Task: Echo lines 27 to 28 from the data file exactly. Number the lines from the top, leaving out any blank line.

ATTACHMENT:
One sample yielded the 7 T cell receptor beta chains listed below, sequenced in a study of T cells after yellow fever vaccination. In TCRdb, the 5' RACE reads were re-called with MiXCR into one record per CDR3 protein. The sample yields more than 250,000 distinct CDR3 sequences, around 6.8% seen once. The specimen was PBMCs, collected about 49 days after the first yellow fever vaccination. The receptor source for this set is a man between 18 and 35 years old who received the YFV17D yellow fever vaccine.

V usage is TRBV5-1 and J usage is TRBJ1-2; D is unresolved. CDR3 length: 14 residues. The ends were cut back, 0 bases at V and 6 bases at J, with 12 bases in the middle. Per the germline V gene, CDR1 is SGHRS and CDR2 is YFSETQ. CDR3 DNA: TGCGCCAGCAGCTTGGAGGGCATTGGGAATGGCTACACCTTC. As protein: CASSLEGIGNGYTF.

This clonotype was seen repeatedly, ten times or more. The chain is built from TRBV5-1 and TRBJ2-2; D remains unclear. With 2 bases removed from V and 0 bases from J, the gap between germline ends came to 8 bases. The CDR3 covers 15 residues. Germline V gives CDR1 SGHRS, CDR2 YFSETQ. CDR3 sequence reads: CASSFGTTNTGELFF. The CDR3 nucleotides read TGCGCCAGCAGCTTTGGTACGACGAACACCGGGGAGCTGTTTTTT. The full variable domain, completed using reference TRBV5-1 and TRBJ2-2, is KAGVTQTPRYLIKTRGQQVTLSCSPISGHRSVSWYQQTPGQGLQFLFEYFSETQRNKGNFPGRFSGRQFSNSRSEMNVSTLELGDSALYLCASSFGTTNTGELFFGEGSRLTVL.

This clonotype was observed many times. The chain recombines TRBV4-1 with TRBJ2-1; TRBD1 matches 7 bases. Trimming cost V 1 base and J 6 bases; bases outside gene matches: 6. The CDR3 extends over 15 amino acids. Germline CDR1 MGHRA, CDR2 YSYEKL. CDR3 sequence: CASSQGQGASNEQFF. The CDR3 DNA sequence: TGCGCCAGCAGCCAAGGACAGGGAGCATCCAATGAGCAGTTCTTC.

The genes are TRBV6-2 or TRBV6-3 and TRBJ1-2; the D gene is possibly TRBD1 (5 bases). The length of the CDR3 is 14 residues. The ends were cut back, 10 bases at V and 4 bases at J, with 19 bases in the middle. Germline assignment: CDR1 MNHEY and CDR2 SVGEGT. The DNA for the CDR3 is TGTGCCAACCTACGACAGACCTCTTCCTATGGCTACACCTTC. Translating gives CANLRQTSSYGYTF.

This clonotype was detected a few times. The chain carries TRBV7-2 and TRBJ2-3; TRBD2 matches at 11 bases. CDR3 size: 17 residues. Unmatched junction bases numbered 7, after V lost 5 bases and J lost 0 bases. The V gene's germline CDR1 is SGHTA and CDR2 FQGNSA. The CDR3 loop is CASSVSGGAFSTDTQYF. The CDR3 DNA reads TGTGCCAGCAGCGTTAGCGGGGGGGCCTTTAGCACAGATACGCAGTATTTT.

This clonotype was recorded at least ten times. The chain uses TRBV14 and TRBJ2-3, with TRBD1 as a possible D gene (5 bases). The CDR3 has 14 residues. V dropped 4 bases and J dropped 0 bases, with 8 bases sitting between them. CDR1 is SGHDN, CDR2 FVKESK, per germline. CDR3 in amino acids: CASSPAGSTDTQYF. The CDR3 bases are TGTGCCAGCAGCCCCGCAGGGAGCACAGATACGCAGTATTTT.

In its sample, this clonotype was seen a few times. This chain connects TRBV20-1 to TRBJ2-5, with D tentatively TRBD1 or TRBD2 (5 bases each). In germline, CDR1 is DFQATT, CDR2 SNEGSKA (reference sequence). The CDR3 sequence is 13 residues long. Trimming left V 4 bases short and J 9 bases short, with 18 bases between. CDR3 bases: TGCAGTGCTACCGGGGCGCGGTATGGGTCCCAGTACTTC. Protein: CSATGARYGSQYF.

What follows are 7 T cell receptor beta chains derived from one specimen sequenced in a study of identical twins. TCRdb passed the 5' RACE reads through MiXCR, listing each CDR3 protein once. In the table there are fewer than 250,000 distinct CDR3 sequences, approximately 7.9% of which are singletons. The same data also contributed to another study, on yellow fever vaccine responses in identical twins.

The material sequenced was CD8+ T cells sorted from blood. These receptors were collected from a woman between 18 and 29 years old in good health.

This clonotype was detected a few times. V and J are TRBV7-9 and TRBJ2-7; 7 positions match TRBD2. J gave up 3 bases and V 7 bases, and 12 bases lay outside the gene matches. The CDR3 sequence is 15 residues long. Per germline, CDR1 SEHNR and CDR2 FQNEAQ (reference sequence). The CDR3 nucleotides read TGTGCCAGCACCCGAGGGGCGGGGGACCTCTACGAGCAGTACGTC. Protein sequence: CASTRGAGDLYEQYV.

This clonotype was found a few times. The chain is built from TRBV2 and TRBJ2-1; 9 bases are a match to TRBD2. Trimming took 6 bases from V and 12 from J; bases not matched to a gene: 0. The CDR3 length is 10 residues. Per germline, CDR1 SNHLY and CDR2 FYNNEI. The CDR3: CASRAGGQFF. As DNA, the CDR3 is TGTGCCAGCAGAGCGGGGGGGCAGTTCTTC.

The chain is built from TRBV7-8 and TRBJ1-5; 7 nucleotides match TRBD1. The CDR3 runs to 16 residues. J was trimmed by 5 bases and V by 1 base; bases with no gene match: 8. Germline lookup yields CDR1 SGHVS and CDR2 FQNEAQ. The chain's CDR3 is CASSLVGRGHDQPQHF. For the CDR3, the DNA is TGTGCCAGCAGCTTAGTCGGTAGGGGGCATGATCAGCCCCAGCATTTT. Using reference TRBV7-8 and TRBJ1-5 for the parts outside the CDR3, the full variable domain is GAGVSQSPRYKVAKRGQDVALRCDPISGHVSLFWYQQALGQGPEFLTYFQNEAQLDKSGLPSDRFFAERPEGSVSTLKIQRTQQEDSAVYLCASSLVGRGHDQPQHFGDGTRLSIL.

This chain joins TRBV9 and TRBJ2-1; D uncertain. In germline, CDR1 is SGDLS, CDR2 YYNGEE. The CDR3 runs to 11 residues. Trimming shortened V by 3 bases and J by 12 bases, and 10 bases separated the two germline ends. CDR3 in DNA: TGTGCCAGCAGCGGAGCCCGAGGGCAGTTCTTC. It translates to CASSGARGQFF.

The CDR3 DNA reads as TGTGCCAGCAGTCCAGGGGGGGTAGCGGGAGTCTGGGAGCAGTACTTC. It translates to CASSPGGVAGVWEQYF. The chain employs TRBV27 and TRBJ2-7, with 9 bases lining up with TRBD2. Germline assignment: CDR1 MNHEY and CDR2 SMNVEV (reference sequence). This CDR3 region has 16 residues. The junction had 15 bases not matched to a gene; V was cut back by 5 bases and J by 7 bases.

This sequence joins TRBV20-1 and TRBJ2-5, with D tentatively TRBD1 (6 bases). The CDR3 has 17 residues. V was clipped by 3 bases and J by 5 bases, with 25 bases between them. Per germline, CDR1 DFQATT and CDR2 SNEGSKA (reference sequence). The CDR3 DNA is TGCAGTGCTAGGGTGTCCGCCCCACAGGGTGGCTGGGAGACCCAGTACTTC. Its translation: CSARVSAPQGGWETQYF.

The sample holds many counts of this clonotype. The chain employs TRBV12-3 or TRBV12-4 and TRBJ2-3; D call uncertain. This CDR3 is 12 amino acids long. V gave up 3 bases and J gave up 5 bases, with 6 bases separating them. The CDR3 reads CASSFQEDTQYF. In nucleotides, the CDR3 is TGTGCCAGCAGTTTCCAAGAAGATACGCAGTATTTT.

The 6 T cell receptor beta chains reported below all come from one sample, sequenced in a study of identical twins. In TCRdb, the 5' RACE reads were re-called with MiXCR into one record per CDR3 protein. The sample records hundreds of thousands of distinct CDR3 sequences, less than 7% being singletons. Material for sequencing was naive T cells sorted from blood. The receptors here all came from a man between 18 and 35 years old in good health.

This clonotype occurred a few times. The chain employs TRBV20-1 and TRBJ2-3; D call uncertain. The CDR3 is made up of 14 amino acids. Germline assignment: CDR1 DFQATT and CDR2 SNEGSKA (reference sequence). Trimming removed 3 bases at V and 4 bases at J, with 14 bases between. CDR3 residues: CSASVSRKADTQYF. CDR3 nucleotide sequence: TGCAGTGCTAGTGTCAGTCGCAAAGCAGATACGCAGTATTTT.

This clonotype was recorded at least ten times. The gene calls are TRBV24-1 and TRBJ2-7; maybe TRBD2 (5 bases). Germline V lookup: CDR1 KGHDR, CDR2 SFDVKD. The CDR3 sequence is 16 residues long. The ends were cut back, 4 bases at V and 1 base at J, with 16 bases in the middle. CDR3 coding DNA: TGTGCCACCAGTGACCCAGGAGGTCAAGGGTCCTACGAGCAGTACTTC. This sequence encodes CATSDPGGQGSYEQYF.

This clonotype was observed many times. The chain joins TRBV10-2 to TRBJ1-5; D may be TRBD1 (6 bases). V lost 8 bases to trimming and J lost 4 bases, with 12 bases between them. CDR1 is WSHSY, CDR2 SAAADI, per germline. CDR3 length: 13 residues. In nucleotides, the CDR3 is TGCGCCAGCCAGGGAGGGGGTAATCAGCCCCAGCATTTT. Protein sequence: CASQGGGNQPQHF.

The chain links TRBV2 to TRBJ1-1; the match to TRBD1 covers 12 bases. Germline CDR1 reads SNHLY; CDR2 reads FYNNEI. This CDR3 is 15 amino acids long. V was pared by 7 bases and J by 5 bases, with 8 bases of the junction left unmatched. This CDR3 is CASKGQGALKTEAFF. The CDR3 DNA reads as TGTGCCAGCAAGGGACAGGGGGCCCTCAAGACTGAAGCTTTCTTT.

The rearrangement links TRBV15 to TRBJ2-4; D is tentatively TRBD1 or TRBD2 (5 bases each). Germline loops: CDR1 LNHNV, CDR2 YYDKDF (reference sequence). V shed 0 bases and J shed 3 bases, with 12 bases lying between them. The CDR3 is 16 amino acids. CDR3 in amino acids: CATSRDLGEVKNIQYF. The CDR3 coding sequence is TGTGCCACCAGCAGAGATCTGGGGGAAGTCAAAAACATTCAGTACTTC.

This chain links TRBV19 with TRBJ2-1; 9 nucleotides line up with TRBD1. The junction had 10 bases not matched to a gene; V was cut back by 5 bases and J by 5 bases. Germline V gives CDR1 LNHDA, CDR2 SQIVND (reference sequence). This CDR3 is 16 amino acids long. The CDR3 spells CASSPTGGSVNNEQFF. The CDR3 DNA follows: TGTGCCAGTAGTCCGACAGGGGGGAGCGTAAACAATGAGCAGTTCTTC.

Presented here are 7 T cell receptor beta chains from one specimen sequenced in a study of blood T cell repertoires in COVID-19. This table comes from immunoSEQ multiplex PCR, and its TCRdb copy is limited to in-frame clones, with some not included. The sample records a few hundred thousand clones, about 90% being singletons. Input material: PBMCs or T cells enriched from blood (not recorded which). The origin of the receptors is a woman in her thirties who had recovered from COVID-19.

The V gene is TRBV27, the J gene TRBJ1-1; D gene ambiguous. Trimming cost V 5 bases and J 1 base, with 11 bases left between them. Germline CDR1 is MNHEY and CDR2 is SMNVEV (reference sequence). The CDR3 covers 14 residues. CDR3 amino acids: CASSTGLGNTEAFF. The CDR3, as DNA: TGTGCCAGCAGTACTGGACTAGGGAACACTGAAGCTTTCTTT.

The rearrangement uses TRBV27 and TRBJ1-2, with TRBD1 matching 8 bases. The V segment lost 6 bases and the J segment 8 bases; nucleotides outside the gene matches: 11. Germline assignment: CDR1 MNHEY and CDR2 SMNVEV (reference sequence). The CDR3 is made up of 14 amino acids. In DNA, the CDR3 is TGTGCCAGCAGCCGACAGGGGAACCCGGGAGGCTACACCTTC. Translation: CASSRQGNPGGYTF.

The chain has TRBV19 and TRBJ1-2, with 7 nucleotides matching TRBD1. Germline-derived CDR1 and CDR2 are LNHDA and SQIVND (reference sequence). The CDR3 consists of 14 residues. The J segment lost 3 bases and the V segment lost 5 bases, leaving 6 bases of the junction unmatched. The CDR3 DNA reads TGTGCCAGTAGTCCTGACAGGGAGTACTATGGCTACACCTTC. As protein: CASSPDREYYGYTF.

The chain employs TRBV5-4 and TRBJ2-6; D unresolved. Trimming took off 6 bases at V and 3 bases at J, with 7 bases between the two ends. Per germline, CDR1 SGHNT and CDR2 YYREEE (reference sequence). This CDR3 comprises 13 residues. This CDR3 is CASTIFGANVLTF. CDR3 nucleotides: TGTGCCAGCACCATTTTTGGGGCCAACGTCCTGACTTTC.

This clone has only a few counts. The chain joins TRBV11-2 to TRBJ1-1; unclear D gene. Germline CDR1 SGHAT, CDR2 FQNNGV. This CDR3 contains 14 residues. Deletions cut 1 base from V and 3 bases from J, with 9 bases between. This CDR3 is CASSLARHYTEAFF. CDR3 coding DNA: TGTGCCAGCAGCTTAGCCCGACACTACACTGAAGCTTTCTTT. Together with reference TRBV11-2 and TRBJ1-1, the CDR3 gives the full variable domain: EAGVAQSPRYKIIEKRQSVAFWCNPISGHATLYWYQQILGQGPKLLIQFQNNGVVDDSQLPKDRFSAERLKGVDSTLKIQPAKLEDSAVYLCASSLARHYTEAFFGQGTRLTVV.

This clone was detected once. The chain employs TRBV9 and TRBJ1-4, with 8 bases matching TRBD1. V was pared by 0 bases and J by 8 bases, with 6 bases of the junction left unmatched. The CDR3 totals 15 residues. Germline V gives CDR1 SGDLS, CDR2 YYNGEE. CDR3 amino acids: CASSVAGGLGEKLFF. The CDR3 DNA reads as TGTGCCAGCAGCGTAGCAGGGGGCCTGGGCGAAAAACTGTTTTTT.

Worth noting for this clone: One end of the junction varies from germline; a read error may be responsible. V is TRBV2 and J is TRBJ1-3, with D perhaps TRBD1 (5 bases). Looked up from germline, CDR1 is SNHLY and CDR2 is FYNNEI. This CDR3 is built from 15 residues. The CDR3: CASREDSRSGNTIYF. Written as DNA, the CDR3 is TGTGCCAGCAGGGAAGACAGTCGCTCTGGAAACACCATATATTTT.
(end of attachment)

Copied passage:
The rearrangement uses TRBV27 and TRBJ1-2, with TRBD1 matching 8 bases. The V segment lost 6 bases and the J segment 8 bases; nucleotides outside the gene matches: 11. Germline assignment: CDR1 MNHEY and CDR2 SMNVEV (reference sequence). The CDR3 is made up of 14 amino acids. In DNA, the CDR3 is TGTGCCAGCAGCCGACAGGGGAACCCGGGAGGCTACACCTTC. Translation: CASSRQGNPGGYTF.

The chain has TRBV19 and TRBJ1-2, with 7 nucleotides matching TRBD1. Germline-derived CDR1 and CDR2 are LNHDA and SQIVND (reference sequence). The CDR3 consists of 14 residues. The J segment lost 3 bases and the V segment lost 5 bases, leaving 6 bases of the junction unmatched. The CDR3 DNA reads TGTGCCAGTAGTCCTGACAGGGAGTACTATGGCTACACCTTC. As protein: CASSPDREYYGYTF.